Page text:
The purpose of this policy is to update how the Federal Emergency Management Agency (FEMA) determines the eligibility of funding for the repair of public and private nonprofit facilities affected by landslides and slope failures. This policy provides criteria to determine the eligibility of work to stabilize slopes that fail during an event that resulted in a Presidentially-declared emergency or major disaster. Stabilization is required to provide emergency protective measures or to repair or protect otherwise eligible facilities such as roads, bridges, or buildings.
TITLE: Landslides and Slope Failures
DATE: May 23, 2006
PURPOSE: To update the policy by which the Federal Emergency Management Agency (FEMA) determines the eligibility of funding for the repair of public and private nonprofit facilities affected by landslides and slope failures. This policy provides criteria to determine the eligibility of work to stabilize slopes that fail during an event that resulted in a Presidentially-declared emergency or major disaster. Stabilization is required to provide emergency protective measures or to repair or protect otherwise eligible facilities such as roads, bridges, or buildings.
SCOPE AND AUDIENCE: This policy applies to all emergencies and major disasters declared on or after the publication date of this document.
AUTHORITY: This policy is written in accordance with the Robert T. Stafford Disaster Relief and Emergency Assistance Act, 42 U.S.C. 5121-5206 (Stafford Act) and 44 CFR Part 206.
BACKGROUND: In March 1984, FEMA issued a policy memorandum entitled Landslide Policy Relating to Public Facilities. The policy was updated in November 1995, and issued again in August 1999, as part of the 9500 series of policies. Subsequent disasters have revealed a need to provide additional clarification regarding the eligibility of work associated with providing emergency protective measures and making permanent repairs to eligible facilities that have been damaged or are threatened by landslides for slope failures.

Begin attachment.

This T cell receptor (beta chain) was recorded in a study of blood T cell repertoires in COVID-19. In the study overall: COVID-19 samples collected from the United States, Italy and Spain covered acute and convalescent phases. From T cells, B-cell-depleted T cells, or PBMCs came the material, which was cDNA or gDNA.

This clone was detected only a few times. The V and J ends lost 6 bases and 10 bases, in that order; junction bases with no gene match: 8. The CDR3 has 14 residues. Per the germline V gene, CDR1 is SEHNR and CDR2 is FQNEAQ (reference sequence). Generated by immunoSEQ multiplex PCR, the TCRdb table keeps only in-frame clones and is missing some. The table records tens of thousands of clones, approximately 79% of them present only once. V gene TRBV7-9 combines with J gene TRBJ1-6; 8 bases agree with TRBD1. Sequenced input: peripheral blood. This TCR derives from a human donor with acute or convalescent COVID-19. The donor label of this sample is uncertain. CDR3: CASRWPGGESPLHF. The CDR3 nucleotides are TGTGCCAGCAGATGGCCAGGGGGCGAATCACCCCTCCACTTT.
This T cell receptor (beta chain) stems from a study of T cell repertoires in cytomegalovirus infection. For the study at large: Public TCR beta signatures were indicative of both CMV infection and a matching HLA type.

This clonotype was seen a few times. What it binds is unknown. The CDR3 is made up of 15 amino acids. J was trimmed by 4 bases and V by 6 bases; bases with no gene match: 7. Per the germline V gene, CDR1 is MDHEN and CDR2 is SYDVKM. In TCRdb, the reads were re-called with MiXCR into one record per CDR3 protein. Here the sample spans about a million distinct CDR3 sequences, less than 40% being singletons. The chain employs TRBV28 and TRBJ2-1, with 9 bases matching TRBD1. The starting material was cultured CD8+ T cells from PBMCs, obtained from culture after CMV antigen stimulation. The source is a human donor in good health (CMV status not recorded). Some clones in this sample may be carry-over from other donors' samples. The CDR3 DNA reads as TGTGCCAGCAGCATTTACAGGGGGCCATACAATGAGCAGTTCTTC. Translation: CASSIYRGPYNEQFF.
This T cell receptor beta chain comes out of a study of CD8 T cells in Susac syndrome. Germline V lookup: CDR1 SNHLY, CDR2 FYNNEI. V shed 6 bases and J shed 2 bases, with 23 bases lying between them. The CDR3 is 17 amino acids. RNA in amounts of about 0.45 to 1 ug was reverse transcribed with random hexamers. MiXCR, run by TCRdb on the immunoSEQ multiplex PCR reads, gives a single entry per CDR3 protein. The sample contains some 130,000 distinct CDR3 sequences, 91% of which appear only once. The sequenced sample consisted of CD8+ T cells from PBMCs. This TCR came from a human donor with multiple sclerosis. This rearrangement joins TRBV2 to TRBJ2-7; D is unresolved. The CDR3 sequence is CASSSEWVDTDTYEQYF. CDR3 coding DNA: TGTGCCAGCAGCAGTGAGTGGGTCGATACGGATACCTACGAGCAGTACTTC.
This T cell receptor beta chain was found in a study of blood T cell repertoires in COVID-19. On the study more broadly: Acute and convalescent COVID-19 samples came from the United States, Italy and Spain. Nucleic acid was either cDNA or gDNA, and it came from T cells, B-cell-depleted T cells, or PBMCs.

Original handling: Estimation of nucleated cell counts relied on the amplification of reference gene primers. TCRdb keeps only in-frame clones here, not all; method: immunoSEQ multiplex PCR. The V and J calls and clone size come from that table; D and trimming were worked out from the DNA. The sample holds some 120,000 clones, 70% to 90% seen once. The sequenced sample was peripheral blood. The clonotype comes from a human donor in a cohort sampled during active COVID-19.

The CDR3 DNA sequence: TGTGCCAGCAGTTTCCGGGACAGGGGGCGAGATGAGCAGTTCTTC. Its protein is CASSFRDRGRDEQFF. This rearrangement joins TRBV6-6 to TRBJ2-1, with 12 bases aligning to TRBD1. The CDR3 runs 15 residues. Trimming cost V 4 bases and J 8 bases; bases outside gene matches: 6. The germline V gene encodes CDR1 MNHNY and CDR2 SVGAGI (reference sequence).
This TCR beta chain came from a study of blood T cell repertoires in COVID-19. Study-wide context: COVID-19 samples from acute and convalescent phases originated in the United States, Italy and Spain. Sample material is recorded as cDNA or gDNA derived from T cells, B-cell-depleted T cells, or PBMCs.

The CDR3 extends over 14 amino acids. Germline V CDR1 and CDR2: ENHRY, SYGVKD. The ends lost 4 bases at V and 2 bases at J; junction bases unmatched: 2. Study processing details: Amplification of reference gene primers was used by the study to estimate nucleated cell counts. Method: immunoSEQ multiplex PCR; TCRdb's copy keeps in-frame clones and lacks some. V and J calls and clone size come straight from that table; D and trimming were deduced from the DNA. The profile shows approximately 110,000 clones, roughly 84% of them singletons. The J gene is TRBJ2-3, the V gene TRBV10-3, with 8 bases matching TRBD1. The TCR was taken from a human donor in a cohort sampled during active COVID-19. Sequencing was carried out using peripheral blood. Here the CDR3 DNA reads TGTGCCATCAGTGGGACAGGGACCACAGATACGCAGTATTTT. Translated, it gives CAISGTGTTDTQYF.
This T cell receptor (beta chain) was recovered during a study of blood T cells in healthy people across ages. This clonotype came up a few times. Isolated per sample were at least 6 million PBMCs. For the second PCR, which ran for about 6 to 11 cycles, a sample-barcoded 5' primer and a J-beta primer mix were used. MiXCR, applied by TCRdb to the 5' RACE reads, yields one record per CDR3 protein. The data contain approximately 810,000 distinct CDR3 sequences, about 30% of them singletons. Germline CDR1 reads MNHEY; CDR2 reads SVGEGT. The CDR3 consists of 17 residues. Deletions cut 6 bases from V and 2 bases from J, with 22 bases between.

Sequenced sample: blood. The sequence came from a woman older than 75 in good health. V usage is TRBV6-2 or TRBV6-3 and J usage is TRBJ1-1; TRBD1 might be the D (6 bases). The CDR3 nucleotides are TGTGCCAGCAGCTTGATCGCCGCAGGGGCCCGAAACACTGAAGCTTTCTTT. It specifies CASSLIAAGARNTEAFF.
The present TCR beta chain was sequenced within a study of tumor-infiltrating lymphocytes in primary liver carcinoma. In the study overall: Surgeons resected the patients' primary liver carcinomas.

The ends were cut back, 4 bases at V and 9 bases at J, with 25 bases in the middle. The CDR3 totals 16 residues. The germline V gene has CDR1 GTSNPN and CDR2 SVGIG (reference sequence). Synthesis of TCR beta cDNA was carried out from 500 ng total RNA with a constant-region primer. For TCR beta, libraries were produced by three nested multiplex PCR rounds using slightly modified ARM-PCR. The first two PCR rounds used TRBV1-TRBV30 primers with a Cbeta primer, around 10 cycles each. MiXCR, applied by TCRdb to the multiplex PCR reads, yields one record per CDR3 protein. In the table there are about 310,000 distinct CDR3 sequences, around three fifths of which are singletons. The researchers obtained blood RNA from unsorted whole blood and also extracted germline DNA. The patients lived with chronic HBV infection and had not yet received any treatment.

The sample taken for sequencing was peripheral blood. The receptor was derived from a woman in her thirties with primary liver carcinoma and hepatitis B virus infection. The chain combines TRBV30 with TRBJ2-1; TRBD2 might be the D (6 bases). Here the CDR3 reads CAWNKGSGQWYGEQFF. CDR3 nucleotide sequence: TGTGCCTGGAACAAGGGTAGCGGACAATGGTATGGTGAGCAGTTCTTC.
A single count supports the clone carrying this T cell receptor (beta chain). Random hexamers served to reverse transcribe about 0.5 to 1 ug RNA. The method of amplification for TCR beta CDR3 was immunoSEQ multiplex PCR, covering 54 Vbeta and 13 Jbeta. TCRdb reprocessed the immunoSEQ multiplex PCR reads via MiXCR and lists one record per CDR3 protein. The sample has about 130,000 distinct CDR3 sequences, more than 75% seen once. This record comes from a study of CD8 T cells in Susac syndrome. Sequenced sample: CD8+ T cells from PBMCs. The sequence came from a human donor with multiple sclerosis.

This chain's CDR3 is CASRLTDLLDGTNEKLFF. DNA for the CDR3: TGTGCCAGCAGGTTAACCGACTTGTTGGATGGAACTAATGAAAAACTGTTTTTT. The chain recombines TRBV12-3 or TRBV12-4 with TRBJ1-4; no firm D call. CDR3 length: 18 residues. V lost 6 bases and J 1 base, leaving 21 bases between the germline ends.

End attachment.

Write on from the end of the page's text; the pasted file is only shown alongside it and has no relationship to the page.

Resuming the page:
POLICY: This policy addresses the eligibility of work required to stabilize a failed slope authorized under Section 403, Essential Assistance; Section 406, Repair, Replacement, and Restoration of Damaged Facilities; Section 407, Debris Removal and Section 502, Federal Emergency Assistance of the Stafford Act.
Terms Used in this Policy
Landslide describes a wide variety of processes that result in the downward and outward movement of slope-forming materials including rock, soil, artificial fill, or a combination of these.
A slope failure is ground movement of relatively limited extent (tens of feet high and up to several hundred feet long) that transports earthen debris downhill by sliding, rolling, falling, or slumping. Slope failures can involve rock falls and/or debris flow (a mixture of soil, rocks, and vegetation), that deposit material at the base of a slope, or a slip-out where a portion of a facility failed and falls to a descending slope. Slope failures can occur in either natural ground or man-made fill, such as a highway embankment or canyon fill.
Natural Ground is unimproved earthen material existing at its original location of formation or deposition, which has not been reworked, mechanically altered, constructed, or improved. Natural ground by itself does not constitute an eligible facility; however, it may constitute part of the integral ground supporting the facility. (See Figures 1 and 2.)
Integral Ground is improved and/or natural ground upon which a facility is located and which is essential to the support, structural integrity, and utility of an eligible facility. As such, integral ground is eligible for FEMA assistance. (See Figures 1 and 2.)
A facility is a publicly or privately owned building, works, system or equipment, built or manufactured, or an improved or maintained natural feature. Land used or agricultural purposes is not a facility.
Immediate threat is defined in 44 CFR §206.221(c) as the threat of additional damage or destruction from an event with a 20% chance of occurrence.
Section 403, Essential Assistance and Section 502, Emergency Assistance
Pursuant to 44 CFR §206.225, FEMA may provide cost-effective emergency protective measures to eliminate or lessen an immediate threat to life, public health and safety, and to eliminate or lessen an immediate threat of additional damage to improved public or private property.